~~Portland Cross-Pollination Project!~~

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April 03, 2008

Reflections on my slideshows

Wow, what fun it’s been to share my stories and reflections from my journey last year. It seems like most people who have attended a slideshow have been quite interested in my stories and intrigued with my recognition of the flaws of activism and ideas for cross-pollination.

The fun part for me is that each slideshow is an experiment in sharing these ideas, and each time the experiment gets refined (I’ve done seven of them recently). Now, I am seeing some of the emerging patterns as well as a few next steps:
*At each show there is usually someone to brightens up by the end and announces, “I am a cross-pollinator, too!” We’re finding each other and discovering a common experience that for many has not yet been named or recognized as an important role in the ecosystem of social change. Now, there is a word/name (though not the only one!), a shared understanding, and a community with which to draw peer support and guidance from. Fun!

*An idea that usually intrigues: that non-profits are not necessarily the vehicles for widespread social change, and that aid institutions and many international NGOs may be creating many more problems than they solve. (read my other blog entries or come to a show for the explanation!)

*Everyone loves a good story! And when that story is packed with lessons for effective organizing or tools and ideas for specific circumstances, it’s worth it to listen! I am so happy to be a channel for great stories from groups near and far. For a listing of story options in my shows, click here.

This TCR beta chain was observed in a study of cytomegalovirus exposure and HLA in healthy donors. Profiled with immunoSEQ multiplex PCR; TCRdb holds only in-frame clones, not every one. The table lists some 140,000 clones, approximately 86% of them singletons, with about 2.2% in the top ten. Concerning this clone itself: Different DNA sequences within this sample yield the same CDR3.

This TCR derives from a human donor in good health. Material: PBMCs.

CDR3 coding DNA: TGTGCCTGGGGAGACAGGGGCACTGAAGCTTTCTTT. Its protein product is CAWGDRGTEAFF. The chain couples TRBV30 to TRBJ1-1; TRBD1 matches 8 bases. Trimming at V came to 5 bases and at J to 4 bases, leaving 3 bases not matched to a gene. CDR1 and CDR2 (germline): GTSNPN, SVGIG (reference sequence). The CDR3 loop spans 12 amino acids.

*The desire for coordinated efforts is strongly felt. We all seek efficiency, so it’s good to hear about efforts for coordination, like the World Social Forum or the cross-pollination project.

*The deeper historical and political context is not generally active in people’s daily thoughts, so the subject is more difficult to bring up and it generally takes longer to soak in. In some of my slideshows, I share my perspective on some of the overarching and root forces that have shaped our current systems today. These include colonialization, multinational corporate/government conglomerations and the power dynamics between the global “North” and “South”. I explain how these forces shaped Africa (since my show is about my trip there), and how they have also shaped our lives here (we in working/middle/upper class North America are both the colonizers and the colonized). Some people take these ideas to be sweeping generalizations, others hear them as deep context beyond immediate grasp, but I do think these are critical factors to take into serious consideration when we try to confront injustice today (whether on people or the planet).

*A movement? It was at the World Social Forum and then in South Africa that I finally experienced what a “social movement” could really feel like. And I think it really is a feeling, the feeling that you experience when you are part of a group of people that you may or may not know, whose numbers or boundaries are beyond specific measure, and who are standing up in public space for what they believe in. Maybe the issue is specific, maybe it’s general, but it’s something that affects and is being addressed by many people. Maybe efforts are being coordinated, but social movements are not generally led by any one organization, like a non-profit or NGO.